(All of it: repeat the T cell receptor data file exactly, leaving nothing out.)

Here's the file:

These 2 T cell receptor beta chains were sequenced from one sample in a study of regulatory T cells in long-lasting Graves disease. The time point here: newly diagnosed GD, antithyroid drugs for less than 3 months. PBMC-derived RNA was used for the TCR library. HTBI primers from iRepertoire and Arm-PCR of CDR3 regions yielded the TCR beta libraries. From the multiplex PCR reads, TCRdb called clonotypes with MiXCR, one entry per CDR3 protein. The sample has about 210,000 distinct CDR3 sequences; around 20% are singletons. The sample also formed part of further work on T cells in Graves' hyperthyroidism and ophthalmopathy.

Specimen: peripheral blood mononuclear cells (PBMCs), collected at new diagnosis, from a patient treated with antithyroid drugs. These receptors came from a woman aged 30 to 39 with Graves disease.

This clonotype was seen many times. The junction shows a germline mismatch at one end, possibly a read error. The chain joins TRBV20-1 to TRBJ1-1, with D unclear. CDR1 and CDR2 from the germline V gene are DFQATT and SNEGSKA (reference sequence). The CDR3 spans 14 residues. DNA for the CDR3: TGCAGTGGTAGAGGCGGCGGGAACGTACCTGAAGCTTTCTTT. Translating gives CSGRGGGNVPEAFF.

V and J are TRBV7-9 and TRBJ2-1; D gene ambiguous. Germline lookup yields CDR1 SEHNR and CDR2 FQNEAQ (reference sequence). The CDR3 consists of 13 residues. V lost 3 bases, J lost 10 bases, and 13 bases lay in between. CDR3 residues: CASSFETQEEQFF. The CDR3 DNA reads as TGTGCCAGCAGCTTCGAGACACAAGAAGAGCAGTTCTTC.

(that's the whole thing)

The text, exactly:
These 2 T cell receptor beta chains were sequenced from one sample in a study of regulatory T cells in long-lasting Graves disease. The time point here: newly diagnosed GD, antithyroid drugs for less than 3 months. PBMC-derived RNA was used for the TCR library. HTBI primers from iRepertoire and Arm-PCR of CDR3 regions yielded the TCR beta libraries. From the multiplex PCR reads, TCRdb called clonotypes with MiXCR, one entry per CDR3 protein. The sample has about 210,000 distinct CDR3 sequences; around 20% are singletons. The sample also formed part of further work on T cells in Graves' hyperthyroidism and ophthalmopathy.

Specimen: peripheral blood mononuclear cells (PBMCs), collected at new diagnosis, from a patient treated with antithyroid drugs. These receptors came from a woman aged 30 to 39 with Graves disease.

This clonotype was seen many times. The junction shows a germline mismatch at one end, possibly a read error. The chain joins TRBV20-1 to TRBJ1-1, with D unclear. CDR1 and CDR2 from the germline V gene are DFQATT and SNEGSKA (reference sequence). The CDR3 spans 14 residues. DNA for the CDR3: TGCAGTGGTAGAGGCGGCGGGAACGTACCTGAAGCTTTCTTT. Translating gives CSGRGGGNVPEAFF.

V and J are TRBV7-9 and TRBJ2-1; D gene ambiguous. Germline lookup yields CDR1 SEHNR and CDR2 FQNEAQ (reference sequence). The CDR3 consists of 13 residues. V lost 3 bases, J lost 10 bases, and 13 bases lay in between. CDR3 residues: CASSFETQEEQFF. The CDR3 DNA reads as TGTGCCAGCAGCTTCGAGACACAAGAAGAGCAGTTCTTC.